How to Ask for a Letter of Recommendation for College

portrait of Genevieve Carlton, Ph.D.
Genevieve Carlton, Ph.D.
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An award-winning historian and writer, Genevieve Carlton, Ph.D., has published multiple scholarly articles and a book with the University of Chicago Press. She currently works as a writer and consultant. She holds a Ph.D. in history from Northwestern...
Published on September 8, 2021
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  • College applications typically require 1-3 letters of recommendation.
  • Applicants usually ask teachers and school counselors to write recommendation letters.
  • Students should create copies of their application materials for their letter writers.
  • College applicants should thank their recommenders for their help.

Prospective college students typically submit a lot of paperwork to the institutions they're applying to. On top of an application, colleges may ask for standardized test scores, a personal essay, and a resume. But unlike those materials, certain documents require outside help, including letters of recommendation.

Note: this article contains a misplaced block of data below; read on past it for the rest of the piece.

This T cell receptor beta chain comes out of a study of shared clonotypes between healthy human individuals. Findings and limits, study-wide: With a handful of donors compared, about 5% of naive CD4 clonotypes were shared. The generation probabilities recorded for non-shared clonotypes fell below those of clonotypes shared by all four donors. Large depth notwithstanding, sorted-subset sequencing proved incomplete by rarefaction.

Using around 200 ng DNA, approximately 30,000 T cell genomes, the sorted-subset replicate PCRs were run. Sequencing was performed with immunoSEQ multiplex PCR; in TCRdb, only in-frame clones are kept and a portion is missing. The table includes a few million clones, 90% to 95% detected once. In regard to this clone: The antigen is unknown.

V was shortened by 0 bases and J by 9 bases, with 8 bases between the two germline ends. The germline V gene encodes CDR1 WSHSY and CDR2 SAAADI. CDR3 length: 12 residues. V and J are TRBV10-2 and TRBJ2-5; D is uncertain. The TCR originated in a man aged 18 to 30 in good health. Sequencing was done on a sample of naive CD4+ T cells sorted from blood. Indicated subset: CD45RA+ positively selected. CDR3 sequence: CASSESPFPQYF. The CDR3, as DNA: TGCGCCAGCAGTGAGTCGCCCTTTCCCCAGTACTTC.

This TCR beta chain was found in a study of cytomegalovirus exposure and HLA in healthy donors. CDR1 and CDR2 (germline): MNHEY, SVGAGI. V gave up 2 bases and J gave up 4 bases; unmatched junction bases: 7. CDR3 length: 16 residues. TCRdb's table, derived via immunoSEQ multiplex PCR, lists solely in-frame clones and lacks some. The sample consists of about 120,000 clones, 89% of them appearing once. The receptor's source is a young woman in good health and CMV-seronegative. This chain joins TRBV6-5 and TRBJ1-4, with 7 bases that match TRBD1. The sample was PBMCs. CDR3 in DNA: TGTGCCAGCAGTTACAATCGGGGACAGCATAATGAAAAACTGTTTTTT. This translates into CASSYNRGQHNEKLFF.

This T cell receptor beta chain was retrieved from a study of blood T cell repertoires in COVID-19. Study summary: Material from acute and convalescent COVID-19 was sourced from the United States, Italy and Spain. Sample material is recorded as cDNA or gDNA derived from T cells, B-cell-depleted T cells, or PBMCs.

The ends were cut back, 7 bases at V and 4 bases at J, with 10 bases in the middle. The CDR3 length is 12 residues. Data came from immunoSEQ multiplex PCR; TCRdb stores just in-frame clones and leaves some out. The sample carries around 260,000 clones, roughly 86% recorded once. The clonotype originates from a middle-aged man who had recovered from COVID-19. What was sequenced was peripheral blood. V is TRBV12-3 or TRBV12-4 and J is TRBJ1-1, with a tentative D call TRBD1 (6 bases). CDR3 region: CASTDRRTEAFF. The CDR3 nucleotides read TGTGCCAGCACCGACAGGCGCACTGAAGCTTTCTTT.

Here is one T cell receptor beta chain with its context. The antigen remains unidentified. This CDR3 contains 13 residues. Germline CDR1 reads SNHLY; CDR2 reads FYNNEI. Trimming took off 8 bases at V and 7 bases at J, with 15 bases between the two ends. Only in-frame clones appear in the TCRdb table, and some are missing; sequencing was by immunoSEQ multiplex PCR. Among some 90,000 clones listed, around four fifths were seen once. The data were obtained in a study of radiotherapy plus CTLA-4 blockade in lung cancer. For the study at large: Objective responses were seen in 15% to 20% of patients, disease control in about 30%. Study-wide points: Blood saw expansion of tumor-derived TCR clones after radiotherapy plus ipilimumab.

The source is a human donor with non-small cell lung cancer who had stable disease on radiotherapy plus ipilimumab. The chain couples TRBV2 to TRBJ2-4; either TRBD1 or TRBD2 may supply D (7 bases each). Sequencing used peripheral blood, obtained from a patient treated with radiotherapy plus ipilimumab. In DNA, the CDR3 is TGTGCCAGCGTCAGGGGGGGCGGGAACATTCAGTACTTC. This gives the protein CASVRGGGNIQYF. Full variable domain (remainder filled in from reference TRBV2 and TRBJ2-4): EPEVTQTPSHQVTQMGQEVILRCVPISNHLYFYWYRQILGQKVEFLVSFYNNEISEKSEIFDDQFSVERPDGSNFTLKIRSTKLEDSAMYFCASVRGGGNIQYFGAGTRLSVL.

In a 2019 survey by the National Association for College Admission Counseling, admissions officers ranked recommendations as more important than applicants' extracurricular activities, work history, and scores on AP and IB exams. While grades and standardized test scores topped the list, recommendation letters ranked alongside essays and writing samples in importance.

But who should you ask for a letter of recommendation? And how do you ask for a letter? Here's what college applicants need to know about this important part of the admissions process.

What Is a Letter of Recommendation for College?